Grace's Guide To British Industrial History

Registered UK Charity (No. 115342)

Grace's Guide is the leading source of historical information on industry and manufacturing in Britain. This web publication contains 163,367 pages of information and 245,906 images on early companies, their products and the people who designed and built them.

Grace's Guide is the leading source of historical information on industry and manufacturing in Britain. This web publication contains 147,919 pages of information and 233,587 images on early companies, their products and the people who designed and built them.

McNicoll and Vernon

From Graces Guide
1858.
1859.

of Brunswick Dock, Liverpool, Engineer and Iron Shipbuilder.

Patent steam cranes.

John McNicoll and John Vernon.

1850 'Economy of Steam Power.— In Mr. M'Nicoll's timber-yard and saw-mill at Liverpool, steam-power has been applied to work the travelling-cranes used to convey the timber about the yard. Each crane, when worked by hand required four men, whereas the steam-crane is worked by a man and boy only, and does double the work, the wages being about £330 per annum in one case, and £67 in the other. The steam-machine will carry 13 logs of timber, weighing together 19½ tons, one at time, from one end of the yard to the other, a distance of 100 feet, in twenty-six minutes, at a cost of less than sixpence -The Artisan.'[1]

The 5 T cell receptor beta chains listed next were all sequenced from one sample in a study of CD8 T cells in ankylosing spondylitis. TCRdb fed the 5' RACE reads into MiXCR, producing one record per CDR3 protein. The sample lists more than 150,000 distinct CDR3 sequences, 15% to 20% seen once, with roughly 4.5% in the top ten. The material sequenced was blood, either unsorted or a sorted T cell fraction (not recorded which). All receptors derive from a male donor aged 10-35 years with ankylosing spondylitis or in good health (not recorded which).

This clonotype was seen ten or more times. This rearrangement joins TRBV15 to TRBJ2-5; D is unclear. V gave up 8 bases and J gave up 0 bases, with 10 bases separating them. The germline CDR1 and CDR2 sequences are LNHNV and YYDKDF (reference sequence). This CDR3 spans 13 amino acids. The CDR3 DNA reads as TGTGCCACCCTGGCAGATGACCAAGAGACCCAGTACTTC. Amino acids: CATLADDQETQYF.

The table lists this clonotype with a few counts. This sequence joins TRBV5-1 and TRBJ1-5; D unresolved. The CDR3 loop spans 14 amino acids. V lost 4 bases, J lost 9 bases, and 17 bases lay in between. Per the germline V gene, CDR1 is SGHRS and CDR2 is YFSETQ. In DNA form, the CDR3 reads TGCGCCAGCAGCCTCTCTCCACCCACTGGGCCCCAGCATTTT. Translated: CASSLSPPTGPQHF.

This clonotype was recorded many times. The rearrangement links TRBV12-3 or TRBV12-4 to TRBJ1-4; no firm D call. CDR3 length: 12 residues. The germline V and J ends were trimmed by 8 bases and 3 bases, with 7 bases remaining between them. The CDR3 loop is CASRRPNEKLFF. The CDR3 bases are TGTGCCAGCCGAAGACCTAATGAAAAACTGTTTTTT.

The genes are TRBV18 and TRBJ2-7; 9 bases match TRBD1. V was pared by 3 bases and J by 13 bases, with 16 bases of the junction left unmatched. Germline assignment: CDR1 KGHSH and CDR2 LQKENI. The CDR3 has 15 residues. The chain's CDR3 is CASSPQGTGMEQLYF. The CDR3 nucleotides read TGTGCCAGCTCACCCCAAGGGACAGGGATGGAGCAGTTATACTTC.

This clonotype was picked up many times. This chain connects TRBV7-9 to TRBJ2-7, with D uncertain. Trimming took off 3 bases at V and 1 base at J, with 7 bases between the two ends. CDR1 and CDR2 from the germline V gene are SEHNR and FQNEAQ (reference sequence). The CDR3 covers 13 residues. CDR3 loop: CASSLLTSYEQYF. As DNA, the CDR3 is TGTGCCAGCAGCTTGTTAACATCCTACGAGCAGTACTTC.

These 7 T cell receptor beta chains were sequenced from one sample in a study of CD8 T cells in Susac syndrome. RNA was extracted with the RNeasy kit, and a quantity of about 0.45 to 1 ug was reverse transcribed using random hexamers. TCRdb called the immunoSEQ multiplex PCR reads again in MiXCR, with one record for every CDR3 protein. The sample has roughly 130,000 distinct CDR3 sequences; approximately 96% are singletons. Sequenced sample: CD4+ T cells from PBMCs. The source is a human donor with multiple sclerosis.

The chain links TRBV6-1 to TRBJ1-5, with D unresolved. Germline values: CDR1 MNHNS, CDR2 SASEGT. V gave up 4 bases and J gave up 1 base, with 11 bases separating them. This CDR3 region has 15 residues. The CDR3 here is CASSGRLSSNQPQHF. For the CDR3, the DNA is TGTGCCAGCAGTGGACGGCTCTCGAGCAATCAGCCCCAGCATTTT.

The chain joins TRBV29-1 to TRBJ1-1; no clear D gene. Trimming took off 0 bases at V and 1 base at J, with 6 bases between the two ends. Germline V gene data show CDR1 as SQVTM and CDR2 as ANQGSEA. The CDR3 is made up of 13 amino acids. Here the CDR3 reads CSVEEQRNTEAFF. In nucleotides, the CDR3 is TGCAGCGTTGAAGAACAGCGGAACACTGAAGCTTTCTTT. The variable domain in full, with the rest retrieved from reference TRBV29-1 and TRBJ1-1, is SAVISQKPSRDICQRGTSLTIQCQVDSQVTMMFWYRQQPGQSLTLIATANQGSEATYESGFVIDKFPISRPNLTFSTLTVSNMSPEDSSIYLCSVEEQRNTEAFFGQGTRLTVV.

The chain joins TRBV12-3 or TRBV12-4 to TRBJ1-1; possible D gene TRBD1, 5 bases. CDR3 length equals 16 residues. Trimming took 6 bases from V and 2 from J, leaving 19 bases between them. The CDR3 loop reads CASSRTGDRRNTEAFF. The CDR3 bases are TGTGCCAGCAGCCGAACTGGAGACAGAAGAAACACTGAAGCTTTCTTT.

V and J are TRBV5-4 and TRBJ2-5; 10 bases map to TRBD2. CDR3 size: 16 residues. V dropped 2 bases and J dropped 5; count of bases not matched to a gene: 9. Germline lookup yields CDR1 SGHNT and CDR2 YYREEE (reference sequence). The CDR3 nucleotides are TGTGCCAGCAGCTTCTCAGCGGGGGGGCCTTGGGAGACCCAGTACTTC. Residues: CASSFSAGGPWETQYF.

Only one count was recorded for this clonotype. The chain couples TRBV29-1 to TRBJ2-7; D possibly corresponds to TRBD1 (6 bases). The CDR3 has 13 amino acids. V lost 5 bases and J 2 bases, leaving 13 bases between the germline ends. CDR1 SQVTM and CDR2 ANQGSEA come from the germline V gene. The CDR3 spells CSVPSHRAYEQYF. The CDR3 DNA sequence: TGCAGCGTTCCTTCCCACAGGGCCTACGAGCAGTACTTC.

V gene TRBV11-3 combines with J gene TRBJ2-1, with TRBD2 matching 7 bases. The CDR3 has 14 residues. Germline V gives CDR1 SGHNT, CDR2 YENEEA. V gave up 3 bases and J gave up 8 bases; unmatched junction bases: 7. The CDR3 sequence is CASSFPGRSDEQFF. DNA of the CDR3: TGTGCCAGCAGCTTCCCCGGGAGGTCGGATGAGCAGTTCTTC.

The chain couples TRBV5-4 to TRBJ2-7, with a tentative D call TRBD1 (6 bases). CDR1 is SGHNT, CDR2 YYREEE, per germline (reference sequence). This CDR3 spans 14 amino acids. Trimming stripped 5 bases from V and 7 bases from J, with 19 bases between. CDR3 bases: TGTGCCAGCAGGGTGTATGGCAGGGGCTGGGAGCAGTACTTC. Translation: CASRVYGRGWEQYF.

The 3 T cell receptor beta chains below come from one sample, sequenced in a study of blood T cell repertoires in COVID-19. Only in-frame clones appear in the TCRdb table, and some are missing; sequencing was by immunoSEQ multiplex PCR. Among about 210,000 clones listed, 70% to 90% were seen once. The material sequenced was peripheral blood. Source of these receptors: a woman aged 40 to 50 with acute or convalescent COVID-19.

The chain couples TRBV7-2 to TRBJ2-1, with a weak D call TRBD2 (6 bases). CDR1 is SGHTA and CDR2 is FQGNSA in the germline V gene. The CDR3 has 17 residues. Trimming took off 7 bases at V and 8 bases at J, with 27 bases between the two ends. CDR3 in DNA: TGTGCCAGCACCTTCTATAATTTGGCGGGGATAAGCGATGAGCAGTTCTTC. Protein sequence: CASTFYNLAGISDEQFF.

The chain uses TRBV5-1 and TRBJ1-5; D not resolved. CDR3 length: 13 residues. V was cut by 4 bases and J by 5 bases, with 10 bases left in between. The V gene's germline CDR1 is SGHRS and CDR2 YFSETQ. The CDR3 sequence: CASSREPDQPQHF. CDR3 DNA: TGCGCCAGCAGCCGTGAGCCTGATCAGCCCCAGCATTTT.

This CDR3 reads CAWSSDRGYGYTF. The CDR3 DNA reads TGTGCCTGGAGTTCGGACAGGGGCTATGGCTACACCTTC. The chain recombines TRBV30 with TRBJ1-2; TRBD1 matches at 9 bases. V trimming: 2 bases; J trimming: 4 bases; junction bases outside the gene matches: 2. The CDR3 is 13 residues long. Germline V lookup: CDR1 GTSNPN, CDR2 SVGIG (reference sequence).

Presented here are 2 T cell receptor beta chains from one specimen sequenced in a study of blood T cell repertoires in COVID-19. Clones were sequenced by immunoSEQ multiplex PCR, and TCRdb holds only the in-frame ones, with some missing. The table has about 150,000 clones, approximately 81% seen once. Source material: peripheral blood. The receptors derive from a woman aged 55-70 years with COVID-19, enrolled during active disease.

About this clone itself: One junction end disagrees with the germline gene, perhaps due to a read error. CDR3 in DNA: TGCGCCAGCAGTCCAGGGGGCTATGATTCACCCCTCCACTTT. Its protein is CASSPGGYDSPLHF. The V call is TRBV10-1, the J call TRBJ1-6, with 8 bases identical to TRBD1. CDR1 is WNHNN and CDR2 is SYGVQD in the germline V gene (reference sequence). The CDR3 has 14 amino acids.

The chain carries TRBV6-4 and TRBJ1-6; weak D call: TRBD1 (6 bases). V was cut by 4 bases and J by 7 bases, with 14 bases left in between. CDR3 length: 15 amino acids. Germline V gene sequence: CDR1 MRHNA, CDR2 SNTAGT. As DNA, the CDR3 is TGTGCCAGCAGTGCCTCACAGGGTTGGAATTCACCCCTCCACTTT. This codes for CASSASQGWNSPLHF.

1851 Employing 150 men.[2]

1851 Award at the Great Exhibition. See details at 1851 Great Exhibition: Reports of the Juries: Class V.

1852 Steam travelling crane.

1859 Advertisement (see illustration) includes the names of some firms using the steam cranes: Exors of Samuel Ellis, Manchester, Hull Dock Co., Joseph Whitworth & Co., Joseph Dowson and Co., Saw Mill proprietors, Lambeth, John Jay, Contractors, London, Peto, Brassey and Betts, John McNicoll & Co., saw mill proprietors, Liverpool. Applications for licences and estimates to John Vernon, Engineer & Iron Ship Builder, Brunswick Dock, Liverpool.

1871 Employing 70 men and 20 boys.[3]


  • One of the company's overhead travelling cranes working in a timber yard was driven by a shaft 246 ft long.[4]


See Also

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Sources of Information

  1. Leicestershire Mercury, 2 November 1850
  2. 1851 Census
  3. 1871 Census
  4. [1] The Artizan, Dec 1854 p.270